Pope John Paul II ended his three-day visit to the heart of ancient Byzantium today, sounding a note of urgency in the movement to reunite the Roman Catholic church and the churches of Eastern Orthodoxy after 900 years of division.

In a historic reopening of an ecumenical dialogue with the Orthodox patriarch, Dimitros I, the pope said the "evangelization of the world waits for unity." He said he hoped an amalgam could be achieved by the end of the century.

In a speech at the patriarchate in Istanbul before flying here for a visit to the ancient Greek city of Ephesus, the pontiff expressed impatience for full communion between the churches, saying, "We must rise above the habits of isolation."

"The question is not if we can restore full communion, but if we have the right to stay separate," the pope said. He indicated that a new joint theological commission would soon begin to study such thorny issues as papal infallability and attitudes toward divorce, which have kept the churches apart since the 11th century. Together Roman Catholicism and Eastern orthodoxy embrace an estimated billion people.

The pontiff said leaders of the churches should not be afraid to "reconsider" canon law that has stood firm for years while the churches remained divided.

"Is it not time to hasten the step toward the perfect fraternal reconciliation?" the pope asked. He said, "The plague (of disunity) is not yet healed, but the lord can heal."

For a millenium, the pope said, the "sister churches grew up side by side." and for another millenium were "darkened by distance." In the third millenium, he said, meaning the year 2000, the goal of unity could be attained. To illustrate his point on the day of the feast of St. Andrew the pope observed that Andrew was the brother of Peter, the first apostle, and that the spirit of brotherhood could be restored between the Vatican and the pariarchate of Constantinople. In contrast to homilies he delivered during his one-day visit to Istanbul, the pontiff restricted his remarks mostly to ecumenical affairs, leaving aside the appeals for collaboration between Moslems and Christians he made yesterday.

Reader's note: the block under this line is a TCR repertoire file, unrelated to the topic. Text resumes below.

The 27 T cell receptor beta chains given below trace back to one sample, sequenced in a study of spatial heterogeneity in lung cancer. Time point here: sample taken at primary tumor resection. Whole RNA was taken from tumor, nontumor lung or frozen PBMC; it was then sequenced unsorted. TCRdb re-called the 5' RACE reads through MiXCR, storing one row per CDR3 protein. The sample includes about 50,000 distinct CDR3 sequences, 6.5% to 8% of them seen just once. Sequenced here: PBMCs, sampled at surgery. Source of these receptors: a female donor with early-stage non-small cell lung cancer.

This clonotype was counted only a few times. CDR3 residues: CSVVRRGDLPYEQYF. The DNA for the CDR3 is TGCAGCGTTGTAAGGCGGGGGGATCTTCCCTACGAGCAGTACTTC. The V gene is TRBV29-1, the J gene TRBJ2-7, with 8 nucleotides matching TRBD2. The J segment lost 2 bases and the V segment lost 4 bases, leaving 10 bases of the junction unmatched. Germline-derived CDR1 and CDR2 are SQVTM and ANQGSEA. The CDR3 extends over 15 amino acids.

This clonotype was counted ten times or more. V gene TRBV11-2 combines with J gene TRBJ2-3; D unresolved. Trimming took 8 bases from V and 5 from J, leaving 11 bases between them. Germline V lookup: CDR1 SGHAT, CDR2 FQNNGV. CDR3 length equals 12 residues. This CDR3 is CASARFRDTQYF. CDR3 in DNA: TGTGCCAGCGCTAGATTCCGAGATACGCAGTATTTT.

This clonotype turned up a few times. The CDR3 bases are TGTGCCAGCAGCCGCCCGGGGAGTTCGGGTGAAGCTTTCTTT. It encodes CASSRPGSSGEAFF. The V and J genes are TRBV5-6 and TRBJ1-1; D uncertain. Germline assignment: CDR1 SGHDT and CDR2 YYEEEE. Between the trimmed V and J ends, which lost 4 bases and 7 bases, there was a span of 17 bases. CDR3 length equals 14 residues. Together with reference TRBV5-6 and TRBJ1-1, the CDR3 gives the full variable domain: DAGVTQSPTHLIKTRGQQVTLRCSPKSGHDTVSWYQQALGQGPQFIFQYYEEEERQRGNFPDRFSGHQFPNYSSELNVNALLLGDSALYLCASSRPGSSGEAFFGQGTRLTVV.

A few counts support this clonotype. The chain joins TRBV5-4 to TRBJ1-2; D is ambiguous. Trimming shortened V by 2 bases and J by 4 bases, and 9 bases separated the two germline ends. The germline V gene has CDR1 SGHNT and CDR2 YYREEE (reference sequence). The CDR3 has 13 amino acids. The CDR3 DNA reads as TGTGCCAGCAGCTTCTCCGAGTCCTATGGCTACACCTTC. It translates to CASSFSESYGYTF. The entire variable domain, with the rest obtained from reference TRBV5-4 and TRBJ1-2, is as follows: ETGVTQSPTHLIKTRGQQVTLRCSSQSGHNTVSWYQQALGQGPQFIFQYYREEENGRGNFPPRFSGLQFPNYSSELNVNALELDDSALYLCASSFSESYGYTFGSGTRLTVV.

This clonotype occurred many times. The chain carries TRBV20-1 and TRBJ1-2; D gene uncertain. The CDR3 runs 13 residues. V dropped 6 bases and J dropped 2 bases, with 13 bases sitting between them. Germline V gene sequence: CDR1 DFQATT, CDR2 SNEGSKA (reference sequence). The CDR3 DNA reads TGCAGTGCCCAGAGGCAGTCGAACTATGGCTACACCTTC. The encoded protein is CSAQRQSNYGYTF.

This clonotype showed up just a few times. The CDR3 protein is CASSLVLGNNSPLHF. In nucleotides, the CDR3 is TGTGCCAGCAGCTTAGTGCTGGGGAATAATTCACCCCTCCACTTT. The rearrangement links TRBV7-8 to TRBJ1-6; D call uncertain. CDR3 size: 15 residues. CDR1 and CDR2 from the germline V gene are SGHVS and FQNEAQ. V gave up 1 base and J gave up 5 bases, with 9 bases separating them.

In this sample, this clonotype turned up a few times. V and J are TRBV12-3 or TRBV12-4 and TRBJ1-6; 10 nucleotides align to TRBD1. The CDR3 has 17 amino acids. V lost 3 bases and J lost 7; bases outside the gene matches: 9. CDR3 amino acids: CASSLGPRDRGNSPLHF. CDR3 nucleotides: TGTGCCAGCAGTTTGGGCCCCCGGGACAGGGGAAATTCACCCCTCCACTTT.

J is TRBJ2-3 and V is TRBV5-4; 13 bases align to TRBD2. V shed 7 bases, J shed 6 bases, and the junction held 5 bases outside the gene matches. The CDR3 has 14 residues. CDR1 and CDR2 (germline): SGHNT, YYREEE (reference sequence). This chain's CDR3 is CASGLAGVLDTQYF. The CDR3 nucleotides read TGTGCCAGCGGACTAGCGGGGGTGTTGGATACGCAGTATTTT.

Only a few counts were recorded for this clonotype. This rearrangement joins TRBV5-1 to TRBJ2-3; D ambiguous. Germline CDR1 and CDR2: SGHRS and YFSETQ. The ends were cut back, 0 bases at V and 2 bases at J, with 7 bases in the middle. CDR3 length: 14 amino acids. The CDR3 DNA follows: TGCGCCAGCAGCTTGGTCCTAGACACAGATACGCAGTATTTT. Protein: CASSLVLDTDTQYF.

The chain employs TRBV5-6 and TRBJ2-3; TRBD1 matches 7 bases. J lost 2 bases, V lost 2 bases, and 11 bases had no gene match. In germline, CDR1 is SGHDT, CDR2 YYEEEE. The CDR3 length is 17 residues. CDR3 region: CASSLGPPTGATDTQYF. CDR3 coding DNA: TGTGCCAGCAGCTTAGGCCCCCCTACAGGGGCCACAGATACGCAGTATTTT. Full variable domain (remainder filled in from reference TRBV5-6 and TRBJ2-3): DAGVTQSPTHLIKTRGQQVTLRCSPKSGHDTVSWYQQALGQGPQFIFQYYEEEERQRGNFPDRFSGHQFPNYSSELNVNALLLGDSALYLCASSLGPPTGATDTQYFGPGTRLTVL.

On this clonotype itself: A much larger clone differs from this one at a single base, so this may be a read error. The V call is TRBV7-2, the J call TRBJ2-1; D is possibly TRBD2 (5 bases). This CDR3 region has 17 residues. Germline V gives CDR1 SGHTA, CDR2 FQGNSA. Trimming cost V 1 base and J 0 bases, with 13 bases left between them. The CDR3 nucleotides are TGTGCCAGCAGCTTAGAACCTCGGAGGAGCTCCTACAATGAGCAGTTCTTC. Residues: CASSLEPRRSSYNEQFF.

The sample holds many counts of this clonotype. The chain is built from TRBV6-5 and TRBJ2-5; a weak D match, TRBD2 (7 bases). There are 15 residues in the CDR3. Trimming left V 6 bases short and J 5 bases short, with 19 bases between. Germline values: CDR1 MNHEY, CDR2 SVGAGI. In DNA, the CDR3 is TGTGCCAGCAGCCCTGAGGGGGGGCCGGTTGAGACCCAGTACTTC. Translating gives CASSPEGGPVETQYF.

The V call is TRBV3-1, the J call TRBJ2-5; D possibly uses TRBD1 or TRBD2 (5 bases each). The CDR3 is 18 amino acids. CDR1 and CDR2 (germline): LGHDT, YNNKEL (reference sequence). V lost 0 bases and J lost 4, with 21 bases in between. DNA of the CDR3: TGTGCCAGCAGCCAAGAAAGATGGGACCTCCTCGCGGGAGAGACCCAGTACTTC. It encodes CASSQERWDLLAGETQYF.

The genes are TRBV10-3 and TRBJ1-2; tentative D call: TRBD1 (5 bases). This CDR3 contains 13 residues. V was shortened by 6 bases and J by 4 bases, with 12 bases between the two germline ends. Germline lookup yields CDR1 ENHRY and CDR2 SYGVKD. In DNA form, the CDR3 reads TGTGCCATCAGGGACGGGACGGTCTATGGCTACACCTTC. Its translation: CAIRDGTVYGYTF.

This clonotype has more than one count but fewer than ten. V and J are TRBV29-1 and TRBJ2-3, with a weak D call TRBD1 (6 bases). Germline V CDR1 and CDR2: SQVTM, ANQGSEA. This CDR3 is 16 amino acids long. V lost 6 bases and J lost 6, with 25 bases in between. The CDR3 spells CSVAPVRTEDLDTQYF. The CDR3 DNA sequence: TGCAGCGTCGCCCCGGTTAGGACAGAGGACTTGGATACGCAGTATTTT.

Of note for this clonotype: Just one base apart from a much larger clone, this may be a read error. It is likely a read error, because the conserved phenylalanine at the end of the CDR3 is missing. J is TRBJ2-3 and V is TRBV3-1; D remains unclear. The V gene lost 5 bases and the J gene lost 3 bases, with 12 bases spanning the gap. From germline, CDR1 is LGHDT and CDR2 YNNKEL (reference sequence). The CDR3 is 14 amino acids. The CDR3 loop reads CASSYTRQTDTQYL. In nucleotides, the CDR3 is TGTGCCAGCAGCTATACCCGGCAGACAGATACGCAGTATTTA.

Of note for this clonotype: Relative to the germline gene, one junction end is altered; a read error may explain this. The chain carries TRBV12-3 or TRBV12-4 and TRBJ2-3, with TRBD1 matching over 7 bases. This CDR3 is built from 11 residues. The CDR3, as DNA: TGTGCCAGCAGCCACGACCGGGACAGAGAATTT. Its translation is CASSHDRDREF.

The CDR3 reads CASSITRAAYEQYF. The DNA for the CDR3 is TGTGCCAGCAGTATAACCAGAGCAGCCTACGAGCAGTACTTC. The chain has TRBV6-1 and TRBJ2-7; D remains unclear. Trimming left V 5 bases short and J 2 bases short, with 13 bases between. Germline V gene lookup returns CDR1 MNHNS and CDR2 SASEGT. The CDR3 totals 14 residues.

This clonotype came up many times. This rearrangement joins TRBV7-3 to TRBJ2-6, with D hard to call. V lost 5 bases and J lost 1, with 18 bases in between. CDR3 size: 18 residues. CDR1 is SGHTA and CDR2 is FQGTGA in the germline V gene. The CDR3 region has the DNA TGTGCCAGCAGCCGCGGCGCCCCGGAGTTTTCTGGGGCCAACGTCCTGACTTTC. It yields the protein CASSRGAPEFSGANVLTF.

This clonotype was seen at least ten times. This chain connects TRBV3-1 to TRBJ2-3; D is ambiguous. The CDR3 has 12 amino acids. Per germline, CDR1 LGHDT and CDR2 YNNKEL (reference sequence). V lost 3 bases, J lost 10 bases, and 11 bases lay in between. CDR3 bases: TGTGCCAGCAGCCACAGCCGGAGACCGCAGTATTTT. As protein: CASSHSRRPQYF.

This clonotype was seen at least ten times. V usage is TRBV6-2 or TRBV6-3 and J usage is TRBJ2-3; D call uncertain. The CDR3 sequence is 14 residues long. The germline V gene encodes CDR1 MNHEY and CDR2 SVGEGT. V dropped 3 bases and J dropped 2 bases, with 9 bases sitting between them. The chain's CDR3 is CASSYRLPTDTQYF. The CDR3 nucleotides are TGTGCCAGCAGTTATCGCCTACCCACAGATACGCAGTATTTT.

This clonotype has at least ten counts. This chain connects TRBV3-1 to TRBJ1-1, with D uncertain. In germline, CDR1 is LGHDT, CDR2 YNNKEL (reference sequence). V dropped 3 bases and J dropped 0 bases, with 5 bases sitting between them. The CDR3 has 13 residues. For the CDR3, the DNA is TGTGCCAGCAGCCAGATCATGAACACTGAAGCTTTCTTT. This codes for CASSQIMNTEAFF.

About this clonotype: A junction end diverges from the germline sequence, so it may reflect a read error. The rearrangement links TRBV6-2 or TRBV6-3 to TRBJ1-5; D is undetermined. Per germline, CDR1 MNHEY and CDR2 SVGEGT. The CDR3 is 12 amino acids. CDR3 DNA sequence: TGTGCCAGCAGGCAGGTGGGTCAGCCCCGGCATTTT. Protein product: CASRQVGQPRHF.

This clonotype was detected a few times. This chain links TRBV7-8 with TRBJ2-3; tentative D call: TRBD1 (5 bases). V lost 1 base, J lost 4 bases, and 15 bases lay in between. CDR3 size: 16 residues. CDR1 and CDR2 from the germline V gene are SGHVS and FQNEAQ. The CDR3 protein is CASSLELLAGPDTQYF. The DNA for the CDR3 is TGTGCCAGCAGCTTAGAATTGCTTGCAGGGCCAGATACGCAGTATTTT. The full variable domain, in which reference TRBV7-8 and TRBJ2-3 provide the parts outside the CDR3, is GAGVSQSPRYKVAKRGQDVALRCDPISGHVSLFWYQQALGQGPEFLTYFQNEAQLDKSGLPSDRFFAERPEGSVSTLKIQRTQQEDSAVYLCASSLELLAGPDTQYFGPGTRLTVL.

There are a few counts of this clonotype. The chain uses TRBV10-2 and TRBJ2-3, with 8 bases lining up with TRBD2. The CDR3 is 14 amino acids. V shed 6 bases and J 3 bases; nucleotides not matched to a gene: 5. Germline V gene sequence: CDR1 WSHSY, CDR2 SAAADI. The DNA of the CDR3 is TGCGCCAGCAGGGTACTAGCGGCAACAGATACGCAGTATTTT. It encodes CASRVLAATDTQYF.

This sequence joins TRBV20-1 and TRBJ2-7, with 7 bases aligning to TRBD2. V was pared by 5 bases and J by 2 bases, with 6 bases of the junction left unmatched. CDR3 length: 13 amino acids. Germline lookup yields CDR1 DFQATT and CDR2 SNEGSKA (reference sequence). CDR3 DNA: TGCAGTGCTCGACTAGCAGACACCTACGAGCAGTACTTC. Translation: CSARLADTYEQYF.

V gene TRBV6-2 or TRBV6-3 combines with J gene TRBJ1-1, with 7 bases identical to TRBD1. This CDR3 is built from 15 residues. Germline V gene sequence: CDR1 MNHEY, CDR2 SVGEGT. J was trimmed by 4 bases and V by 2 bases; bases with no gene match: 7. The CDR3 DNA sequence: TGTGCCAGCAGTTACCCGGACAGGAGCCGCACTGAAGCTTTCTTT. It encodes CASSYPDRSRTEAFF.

The pope flew to Izmir, in western Turkey on the Aegean Sea, and traveled by army helicopter to Ephesus, the site of the second ecumenical council which proclaimed in 431 the dogma of the divine motherhood of Mary. That decision led to a schism with Nestorianism, named for Patriarch Nestorius of Constantinople, which maintained that Jesus was born a man.

Dressed in his familiar white cassock and scarlet cape, the pope visited the shrine of the Holy Virgin, which religious tradition says is the place where Mary died after being taken to Ephesus by St. John. The stone house was named as Mary's house in a revelation in the 19th century by Sister Catherine Emmerich, a German invalid nun who never left Germany.

About 700 persons, most of them American servicemen from the Sixth Tactical Air Forces base near Izmir, cheered the pope, occasionally shouting "Viva il Papa."

The crowd also included about 100 Polish employes of a contracting firm building a power plant south of here. The poles erected a large sign welcoming the Polish pope. The pope delivered his homily in French, but at the end offered greetings in English, Polish and Italian.

An incident in the middle of mass caused brief alarm for the hundreds of security forces patrolling the area. As the pope started to take the communion wafer and the wine three gunshots in rapid succession rang out.

Soldiers and gendarmes ran toward the report, but authorities later said a guard stumbled and accidentally discharged his automatic weapon. The episode occured several hundred yards from the pope, who did not appear to notice.

Turkish authorities have been edgy throughout the visit because of assassination threats by rightist terrorists and Armenian nationalists. Last night, nine banks in Instanbul reportedly were bombed.